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Harry Rickards's Tivoli
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Harry Rickards's Tivoli Theatre
[media]London-born comedian, vaudevillian and entrepreneur Harry Rickards made three tours of the Australian colonies before deciding to settle in Sydney in 1891. His initial offering was the successful New Tivoli Minstrel and Grand Speciality Company of Forty Artistes in 1892 at the Opera House in Sydney. He then took a long-term lease on the Garrick Theatre, renamed it the Tivoli, and opened on 18 February 1893. Rickards rapidly expanded his activities and reigned as the leading Sydney vaudeville entrepreneur for the next 16 years.
Vaudeville at 'The Tiv'
Rickards had risen to fame as a lion comique, a man-about-town toff performing in the British music halls. He drew on the conventions and repertoire of those halls in arranging his programs for the Tivoli, although there were American influences and localisations.
The standard features were topical songs, often with controversial allusions, sight acts, blackface segments, sketches and a chorus line of gorgeously and somewhat scantily clad young women. There was also a top-of-the-bill act. Rickards was a supporter of local artists, but he also imported the greatest vaudeville stars. Up until 1914, internationally known performers such as comedian Marie Lloyd, soubrette Lottie Collins, comic Little Tich, juggler Paul Cinquevalli and vocalist Paul Pelham were among the many who entertained 'The Tiv's' audiences
A modern theatre
Rickards's Tivoli Theatre [media]had a frontage to Castlereagh Street and adjoined the Imperial Arcade. The building was 66 feet (20 metres) wide at the front, with a domed ceiling with a sliding roof. Inside, the stage, which was 50 feet (15.2 metres) wide, was surrounded with a 25-foot-square (7.6-metres-square) proscenium arch. The auditorium, decorated in a general colour scheme of gold, orange and blue, had a typical Victorian layout of stalls, dress circle, family circle and four boxes, with a capacity of around 1,000 people.
Rickards had leased a modern working theatre, including an electric lighting system with backup gas. Nonetheless, he made a few changes, including dispensing with the footlights, carpeting the floor and raising the orchestra from its previous position level with the stalls. Four years later, in 1897, the auditorium was redecorated in fashionable gold and crimson plush.
Destroyed by fire, but rebuilt
In March 1899 Rickards bought the freehold of The Tivoli. In September however, his Tivoli was destroyed by fire. In a remarkable logistical feat, Rickards's organisation rebuilt the Tivoli in seven months and it reopened on 12 April 1900.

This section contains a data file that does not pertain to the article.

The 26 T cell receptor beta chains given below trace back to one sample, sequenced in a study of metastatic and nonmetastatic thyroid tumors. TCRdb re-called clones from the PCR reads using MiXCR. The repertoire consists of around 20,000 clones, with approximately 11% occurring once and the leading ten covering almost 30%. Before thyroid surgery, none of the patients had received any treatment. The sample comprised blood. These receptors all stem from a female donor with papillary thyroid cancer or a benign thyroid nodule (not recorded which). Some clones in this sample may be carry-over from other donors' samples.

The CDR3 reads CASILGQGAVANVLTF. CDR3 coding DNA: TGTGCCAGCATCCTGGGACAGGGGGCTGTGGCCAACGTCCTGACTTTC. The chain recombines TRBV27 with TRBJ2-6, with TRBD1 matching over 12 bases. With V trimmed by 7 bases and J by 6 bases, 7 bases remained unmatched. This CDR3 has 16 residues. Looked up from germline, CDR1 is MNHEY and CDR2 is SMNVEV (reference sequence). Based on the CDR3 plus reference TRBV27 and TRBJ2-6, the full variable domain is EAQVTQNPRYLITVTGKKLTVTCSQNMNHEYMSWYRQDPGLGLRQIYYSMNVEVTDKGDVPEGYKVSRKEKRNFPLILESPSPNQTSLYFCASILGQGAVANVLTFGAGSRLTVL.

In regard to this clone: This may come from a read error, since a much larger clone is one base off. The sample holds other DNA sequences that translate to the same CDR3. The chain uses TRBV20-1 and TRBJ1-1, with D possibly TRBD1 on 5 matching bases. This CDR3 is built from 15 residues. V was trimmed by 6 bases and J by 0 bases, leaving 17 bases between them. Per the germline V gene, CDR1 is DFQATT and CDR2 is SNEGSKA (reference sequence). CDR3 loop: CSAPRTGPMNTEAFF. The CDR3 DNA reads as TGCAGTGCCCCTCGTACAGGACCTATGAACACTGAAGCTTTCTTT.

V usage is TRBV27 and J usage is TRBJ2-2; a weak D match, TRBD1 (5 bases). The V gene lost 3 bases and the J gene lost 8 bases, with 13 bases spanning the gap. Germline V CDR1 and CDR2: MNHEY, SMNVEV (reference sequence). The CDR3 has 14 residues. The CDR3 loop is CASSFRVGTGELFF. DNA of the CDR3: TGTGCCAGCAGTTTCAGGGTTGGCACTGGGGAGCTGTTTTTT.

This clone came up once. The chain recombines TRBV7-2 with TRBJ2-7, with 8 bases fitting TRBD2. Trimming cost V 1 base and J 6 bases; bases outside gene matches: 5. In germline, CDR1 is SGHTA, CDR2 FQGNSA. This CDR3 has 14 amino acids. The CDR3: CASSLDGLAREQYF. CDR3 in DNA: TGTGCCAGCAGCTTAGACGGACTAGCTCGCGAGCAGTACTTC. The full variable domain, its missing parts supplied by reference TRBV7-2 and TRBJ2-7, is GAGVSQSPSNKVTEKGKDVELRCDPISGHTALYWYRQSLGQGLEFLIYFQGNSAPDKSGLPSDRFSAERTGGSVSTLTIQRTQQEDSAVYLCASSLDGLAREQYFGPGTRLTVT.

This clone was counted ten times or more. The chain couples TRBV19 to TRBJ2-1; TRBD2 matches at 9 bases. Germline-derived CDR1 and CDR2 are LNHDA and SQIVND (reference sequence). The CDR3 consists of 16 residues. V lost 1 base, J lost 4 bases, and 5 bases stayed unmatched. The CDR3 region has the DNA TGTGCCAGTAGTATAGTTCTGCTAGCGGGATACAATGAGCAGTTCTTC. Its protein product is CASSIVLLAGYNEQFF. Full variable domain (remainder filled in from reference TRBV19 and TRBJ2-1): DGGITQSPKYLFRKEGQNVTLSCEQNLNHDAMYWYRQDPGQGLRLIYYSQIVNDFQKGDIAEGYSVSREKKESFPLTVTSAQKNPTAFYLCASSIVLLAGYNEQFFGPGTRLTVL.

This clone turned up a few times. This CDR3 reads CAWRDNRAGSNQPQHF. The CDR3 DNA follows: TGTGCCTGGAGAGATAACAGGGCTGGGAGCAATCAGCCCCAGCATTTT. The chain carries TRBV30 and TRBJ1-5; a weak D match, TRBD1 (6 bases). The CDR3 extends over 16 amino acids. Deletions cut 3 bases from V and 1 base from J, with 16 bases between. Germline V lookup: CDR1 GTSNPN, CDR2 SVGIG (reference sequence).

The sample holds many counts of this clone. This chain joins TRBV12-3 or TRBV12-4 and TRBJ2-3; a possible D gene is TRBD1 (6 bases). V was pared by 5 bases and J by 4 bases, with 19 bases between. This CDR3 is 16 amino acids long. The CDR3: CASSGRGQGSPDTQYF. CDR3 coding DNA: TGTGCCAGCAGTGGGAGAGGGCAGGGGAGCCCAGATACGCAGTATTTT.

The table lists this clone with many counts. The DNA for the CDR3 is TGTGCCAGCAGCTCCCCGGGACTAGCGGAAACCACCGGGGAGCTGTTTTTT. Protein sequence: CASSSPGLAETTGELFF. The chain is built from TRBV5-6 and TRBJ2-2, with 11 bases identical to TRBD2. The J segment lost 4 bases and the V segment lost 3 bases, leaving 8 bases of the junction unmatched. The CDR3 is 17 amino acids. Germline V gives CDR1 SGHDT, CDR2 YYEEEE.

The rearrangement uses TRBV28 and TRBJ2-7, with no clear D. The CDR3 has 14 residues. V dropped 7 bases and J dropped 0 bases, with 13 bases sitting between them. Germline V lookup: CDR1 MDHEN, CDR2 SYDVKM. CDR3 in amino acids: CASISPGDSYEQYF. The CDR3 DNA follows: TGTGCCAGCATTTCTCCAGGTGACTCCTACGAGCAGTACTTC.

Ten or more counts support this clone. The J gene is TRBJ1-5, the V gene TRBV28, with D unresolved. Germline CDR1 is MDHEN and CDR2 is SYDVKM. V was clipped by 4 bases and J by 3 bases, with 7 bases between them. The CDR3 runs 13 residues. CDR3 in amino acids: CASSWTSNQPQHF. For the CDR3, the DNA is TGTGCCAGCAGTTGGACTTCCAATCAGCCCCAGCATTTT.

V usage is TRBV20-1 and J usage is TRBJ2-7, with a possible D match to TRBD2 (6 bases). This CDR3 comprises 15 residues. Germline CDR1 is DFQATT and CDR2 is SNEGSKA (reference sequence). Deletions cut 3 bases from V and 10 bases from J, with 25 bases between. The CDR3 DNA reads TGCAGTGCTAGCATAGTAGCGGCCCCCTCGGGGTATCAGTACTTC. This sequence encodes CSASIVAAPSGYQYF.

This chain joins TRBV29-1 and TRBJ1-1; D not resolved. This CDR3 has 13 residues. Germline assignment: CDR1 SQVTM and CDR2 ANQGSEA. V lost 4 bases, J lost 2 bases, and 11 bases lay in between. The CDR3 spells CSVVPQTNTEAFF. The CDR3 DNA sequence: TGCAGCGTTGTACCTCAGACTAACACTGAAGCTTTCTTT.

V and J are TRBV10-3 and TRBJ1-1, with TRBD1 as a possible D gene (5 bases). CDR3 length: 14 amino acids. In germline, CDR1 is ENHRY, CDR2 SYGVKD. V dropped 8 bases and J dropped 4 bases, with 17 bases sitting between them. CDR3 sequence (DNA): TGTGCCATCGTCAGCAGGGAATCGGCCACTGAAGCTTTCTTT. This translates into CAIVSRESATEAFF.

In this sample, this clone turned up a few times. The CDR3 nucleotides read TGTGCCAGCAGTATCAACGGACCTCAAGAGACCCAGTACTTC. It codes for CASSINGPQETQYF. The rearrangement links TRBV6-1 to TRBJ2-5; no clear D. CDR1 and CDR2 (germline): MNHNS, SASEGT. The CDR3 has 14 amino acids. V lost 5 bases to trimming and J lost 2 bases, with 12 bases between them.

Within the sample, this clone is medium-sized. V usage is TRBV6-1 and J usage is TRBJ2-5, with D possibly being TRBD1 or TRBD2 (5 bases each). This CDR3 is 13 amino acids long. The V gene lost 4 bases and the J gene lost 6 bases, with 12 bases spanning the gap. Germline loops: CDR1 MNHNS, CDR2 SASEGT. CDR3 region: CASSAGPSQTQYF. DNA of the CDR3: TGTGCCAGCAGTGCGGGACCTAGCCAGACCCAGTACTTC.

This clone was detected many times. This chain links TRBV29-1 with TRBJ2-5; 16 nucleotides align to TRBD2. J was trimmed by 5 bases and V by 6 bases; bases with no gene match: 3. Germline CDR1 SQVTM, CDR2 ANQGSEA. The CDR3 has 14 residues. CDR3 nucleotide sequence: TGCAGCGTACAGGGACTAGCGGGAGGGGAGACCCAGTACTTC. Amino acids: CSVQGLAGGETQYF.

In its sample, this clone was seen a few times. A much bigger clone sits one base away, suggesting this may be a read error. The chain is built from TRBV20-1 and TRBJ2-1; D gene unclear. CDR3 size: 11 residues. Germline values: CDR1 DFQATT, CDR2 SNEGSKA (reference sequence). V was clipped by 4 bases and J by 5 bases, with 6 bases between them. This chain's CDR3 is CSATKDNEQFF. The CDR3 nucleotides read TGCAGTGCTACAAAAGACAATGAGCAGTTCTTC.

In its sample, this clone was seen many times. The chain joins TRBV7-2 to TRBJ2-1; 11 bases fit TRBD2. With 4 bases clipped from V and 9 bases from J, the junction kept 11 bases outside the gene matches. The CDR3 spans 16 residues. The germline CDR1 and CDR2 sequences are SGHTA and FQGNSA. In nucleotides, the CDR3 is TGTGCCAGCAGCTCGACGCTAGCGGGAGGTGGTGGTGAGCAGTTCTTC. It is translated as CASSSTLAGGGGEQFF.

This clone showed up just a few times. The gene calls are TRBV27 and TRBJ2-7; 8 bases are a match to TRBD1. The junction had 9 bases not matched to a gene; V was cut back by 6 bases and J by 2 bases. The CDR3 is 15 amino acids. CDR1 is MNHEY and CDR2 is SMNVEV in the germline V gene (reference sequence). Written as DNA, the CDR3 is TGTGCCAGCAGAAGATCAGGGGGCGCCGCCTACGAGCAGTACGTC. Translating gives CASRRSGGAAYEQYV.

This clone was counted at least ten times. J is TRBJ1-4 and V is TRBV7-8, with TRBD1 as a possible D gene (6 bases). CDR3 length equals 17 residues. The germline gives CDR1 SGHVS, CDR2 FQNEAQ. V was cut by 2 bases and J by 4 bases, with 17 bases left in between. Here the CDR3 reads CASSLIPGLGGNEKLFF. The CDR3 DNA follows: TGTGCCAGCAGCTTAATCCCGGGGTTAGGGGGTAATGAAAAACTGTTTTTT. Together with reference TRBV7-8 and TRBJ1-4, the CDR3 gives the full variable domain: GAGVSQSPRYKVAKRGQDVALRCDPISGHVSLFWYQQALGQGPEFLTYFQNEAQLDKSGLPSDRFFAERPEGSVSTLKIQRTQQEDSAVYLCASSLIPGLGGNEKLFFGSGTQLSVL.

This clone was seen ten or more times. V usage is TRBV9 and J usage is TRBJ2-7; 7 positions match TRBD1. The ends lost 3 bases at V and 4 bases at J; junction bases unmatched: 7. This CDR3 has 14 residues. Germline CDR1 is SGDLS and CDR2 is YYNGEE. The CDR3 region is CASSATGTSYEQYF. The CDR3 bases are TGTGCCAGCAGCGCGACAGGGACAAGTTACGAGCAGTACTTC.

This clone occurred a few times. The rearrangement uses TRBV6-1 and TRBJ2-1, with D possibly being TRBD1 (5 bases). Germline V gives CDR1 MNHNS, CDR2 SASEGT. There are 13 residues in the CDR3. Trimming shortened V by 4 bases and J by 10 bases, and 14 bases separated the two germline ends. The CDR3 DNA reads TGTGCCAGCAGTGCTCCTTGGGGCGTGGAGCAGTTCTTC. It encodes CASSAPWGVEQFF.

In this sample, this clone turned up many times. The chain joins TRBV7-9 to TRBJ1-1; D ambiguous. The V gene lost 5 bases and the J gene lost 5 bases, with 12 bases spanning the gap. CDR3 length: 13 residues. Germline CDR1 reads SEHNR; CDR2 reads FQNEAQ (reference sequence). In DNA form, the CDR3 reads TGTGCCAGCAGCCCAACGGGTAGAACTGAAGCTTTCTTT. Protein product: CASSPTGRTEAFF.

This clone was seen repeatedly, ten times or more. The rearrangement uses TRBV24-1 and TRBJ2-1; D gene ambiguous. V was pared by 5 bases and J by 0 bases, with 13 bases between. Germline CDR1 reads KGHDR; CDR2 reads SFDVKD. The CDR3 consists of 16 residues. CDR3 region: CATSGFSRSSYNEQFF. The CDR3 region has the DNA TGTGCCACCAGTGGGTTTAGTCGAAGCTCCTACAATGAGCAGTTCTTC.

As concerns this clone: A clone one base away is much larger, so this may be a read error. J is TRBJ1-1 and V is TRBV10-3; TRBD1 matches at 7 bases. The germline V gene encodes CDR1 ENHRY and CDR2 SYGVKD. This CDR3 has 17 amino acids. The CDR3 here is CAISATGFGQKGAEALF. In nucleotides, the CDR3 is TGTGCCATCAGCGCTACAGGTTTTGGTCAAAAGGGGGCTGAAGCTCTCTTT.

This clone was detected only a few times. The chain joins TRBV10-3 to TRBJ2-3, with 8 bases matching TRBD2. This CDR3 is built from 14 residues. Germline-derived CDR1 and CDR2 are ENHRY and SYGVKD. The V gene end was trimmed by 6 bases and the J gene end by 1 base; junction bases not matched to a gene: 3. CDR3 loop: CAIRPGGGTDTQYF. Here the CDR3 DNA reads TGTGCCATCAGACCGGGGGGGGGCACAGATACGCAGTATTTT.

This replacement theatre used the facade of the Garrick Theatre but there was a new building behind it. Scenery services were at the back of the stage, and a separate four-storey building housed dressing rooms and offices. The auditorium was larger than before, with the dress circle tier fronts closer to the stage, giving an increase in capacity to around 1,200 people. The decoration was more ornate than before, with ornamental scrolls and an entablature on the proscenium. The circle fronts were embellished with acanthus leaves and clusters of fruit, and the auditorium was painted overall in cream, gold and turquoise blue with hints of terracotta. The ceiling dome, divided into 24 decorated panels, featured ornamented electric light holders.
Rickards's death and the end of The Tivoli
When Rickards died in 1911, a syndicate led by entrepreneur Hugh D McIntosh purchased the Tivoli circuit but only leased the Tivoli itself, since its sale was prohibited in Rickards's will. Then in 1928, after the death of Rickards's younger daughter, JC Williamson's, which now owned the Tivoli circuit, bought the theatre.
A year later Williamson's withdrew from variety and the company closed 'the Tiv' on 28 September 1929, ostensibly because the loss-making theatre breached fire regulations. The site was sold to a London syndicate who wanted to build a cinema. The theatre became briefly a mini-golf course but was then demolished. The Embassy Cinema was built on the site.
Philip Parsons (ed) with Victoria Chance, Companion to Theatre in Australia, Currency Press in association with Cambridge University Press, Sydney, 1995, pp 501–2, 600–2
Eric Irvin, Dictionary of the Australian Theatre 1788–1914, Hale and Iremonger, Sydney, 1985, p 291
Ailsa McPherson, 'The Lost Theatres of Sydney', unpublished lecture, Sydney, 2005